by Fausto Barrionuevo
Radio silence, until heavy parachutes of rain
tear open the lavender sky. Most
crash onto the maroon awning above us,
except for one.
A short frequency muffles in, the distress call
from a lone parachute man requesting permission
to land on the flooded streets of Miami.
I wave the dinner napkin to stop him, but itâ€™s too late.
He hones in on her and me, two old friends
surrounded by candlelight. I canâ€™t ignore him
navigating his return from a conversation
we almost had after her marriage.
Our table is his platform and the live jazz band
taking another coupleâ€™s request, his clearance.
The maÃ®tre d’ arrives at our table
and glances at her cleavage, but she is unable
to ignore the harmonicaâ€™s charm to obstruct his view.
Her blonde hair strays while he and I wait for her to order.
The rebellious strand slides away from her smile,
away from the parachute man
who nears the ripples on the white surfaces of her eyes.
He is now close enough to see a hazel moon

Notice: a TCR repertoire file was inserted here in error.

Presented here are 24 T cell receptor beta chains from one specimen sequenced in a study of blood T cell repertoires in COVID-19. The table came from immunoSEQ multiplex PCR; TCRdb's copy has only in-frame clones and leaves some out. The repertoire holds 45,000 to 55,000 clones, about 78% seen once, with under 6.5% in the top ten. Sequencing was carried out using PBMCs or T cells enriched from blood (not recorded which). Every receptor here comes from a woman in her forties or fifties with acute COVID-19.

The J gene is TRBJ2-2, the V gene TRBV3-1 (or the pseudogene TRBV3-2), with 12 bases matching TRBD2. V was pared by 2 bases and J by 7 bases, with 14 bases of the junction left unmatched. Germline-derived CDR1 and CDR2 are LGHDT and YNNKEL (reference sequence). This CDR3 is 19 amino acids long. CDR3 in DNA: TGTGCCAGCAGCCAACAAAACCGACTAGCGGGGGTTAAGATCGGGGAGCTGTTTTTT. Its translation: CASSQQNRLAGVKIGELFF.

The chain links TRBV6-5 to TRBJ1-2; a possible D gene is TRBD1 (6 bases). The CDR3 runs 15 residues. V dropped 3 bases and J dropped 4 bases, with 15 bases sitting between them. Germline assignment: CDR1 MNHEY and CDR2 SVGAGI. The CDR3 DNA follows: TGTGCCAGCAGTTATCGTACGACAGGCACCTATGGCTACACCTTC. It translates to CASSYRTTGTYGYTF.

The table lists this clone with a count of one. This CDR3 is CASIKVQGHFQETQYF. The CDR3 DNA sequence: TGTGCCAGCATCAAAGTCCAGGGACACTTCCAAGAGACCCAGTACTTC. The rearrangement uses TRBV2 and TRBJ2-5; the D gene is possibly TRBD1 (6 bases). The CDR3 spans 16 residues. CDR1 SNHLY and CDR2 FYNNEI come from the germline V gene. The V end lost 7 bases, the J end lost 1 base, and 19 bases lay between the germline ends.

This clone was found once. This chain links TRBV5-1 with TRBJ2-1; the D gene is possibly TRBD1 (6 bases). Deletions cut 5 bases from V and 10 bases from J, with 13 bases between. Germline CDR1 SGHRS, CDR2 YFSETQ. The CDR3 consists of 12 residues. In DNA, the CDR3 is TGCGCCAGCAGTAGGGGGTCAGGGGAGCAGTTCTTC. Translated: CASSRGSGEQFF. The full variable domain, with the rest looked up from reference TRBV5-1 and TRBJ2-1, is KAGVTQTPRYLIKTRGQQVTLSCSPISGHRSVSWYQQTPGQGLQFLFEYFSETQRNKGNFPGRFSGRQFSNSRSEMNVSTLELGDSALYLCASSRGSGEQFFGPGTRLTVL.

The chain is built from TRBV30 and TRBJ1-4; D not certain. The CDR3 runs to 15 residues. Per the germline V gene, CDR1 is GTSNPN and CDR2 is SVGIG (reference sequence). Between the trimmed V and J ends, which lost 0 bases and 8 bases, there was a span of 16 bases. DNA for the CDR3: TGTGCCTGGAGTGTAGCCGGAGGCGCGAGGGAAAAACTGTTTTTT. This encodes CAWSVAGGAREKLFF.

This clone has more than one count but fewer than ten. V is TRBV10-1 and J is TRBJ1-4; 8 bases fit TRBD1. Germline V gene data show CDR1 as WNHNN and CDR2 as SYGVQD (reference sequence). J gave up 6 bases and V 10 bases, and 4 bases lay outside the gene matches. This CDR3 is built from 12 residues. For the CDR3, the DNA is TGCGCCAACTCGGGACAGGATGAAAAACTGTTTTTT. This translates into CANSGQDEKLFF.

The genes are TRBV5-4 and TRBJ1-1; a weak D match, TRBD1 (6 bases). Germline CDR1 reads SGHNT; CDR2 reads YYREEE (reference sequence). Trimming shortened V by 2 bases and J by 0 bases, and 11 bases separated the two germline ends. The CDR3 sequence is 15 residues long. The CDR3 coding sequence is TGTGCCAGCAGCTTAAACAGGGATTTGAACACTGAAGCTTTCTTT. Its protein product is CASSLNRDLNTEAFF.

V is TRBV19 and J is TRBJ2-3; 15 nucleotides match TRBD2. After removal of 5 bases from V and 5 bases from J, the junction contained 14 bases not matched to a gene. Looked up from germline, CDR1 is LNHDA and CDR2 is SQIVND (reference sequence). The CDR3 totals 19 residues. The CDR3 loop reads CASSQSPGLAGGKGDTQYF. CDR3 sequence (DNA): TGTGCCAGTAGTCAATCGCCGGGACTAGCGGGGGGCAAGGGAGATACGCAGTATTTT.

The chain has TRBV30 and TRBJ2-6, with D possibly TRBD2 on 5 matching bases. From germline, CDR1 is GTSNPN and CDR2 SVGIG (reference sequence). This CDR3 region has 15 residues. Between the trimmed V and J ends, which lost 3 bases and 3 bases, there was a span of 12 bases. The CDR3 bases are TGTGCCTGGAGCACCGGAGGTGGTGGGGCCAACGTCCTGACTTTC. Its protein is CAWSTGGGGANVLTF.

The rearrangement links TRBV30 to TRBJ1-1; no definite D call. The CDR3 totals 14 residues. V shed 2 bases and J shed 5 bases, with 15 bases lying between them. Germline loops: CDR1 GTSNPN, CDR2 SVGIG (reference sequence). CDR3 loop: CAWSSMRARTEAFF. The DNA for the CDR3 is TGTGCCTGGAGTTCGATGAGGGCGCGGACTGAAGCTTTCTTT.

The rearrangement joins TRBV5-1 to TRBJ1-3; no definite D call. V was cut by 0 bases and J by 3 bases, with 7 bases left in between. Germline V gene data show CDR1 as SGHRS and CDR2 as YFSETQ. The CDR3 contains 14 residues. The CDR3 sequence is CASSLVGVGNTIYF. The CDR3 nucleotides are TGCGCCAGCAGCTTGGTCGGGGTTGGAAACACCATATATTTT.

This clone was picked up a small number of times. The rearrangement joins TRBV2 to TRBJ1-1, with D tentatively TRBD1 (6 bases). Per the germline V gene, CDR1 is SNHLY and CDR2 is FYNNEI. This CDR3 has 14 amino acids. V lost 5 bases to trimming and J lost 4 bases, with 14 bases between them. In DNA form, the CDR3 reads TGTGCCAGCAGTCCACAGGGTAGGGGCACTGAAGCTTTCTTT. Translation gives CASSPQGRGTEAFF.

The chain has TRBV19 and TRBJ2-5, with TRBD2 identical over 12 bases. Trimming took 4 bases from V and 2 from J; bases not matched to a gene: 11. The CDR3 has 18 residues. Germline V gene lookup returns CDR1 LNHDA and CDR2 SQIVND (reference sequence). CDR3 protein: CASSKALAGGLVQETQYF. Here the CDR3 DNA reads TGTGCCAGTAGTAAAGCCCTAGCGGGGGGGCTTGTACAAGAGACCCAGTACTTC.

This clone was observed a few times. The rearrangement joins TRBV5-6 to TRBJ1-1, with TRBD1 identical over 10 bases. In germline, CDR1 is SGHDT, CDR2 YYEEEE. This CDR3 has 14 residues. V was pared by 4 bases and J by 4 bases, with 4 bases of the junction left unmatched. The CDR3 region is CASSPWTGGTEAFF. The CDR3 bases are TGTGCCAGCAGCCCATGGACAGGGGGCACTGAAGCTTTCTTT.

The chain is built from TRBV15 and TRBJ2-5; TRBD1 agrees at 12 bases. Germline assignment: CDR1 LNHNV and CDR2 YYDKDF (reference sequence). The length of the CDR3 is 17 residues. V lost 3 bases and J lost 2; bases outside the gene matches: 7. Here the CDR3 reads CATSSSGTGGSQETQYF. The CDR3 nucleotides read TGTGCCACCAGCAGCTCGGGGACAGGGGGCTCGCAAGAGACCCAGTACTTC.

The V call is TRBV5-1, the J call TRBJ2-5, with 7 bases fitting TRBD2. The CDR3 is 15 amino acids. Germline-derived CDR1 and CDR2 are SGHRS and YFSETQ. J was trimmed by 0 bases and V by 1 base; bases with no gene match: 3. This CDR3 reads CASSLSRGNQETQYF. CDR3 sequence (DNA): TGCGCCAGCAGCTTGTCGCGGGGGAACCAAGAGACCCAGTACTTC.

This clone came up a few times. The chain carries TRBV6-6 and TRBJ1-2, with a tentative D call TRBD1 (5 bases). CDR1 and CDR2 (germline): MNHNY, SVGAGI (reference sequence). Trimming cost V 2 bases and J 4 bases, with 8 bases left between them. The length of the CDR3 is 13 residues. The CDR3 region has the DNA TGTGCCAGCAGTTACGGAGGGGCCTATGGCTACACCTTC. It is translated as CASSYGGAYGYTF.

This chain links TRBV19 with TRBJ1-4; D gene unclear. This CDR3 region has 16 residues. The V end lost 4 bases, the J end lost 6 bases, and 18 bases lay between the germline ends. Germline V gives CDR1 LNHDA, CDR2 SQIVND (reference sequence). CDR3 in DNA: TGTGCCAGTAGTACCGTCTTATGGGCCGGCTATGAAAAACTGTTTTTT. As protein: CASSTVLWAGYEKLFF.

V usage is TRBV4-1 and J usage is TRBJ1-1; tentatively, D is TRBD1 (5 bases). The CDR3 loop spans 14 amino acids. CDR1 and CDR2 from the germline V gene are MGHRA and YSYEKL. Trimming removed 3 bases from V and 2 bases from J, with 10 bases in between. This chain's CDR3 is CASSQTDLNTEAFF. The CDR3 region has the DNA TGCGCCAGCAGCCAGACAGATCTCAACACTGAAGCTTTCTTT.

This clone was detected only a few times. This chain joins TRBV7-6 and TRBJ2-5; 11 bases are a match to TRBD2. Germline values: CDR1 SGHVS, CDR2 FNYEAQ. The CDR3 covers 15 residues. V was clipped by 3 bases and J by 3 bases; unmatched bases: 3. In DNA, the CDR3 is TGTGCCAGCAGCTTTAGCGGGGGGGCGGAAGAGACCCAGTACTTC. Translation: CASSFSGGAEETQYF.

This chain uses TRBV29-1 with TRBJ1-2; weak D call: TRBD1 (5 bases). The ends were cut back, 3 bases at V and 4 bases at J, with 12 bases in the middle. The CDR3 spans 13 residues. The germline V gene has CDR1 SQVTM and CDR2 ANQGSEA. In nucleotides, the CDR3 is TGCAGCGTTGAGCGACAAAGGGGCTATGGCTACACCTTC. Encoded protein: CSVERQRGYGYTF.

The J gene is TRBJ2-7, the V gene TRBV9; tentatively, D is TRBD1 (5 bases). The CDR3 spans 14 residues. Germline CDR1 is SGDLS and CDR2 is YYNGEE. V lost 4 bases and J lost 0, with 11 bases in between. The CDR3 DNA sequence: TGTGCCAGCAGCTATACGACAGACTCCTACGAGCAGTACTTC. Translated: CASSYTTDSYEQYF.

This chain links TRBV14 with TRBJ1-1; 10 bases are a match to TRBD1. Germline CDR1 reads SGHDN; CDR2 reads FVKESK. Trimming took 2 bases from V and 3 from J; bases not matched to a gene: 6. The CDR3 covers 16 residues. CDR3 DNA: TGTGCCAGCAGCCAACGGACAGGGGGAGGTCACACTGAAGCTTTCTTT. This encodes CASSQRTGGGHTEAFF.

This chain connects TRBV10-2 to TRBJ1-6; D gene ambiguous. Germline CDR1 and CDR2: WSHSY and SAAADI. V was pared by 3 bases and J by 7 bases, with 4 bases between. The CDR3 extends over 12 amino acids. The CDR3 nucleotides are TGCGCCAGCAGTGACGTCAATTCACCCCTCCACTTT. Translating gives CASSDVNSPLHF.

floating across her pupils, a sight only he can witness,
which reminds him how pleasant she is to dream about.
I order her the usual vodka and tonic. Ready to fall,
my body stiffens when she turns around,
eager to ask a personal yet fatal question. I nod
in response with a faint but honest smile.
Thoughts suffocate my mind like the cigar smoke
from drunken men while I wait. The fog is too thick;
it drowns the parachute man into an unconscious state.
Falling faster through the clouds Iâ€™m left alone
to hear her question. Â Have you ever been in love?
A strong gust of wind picks up abruptly
before my response and sends my chute
into a spiral, rendering it useless.
I bow my head to check the status of my feet
wondering if they know that weâ€™ve already fallen.
With no parachute to avoid the rocks in her drink,
my eyes hollow and I remove my helmet and goggles
so that I, a parachute man can gently whisper a lie.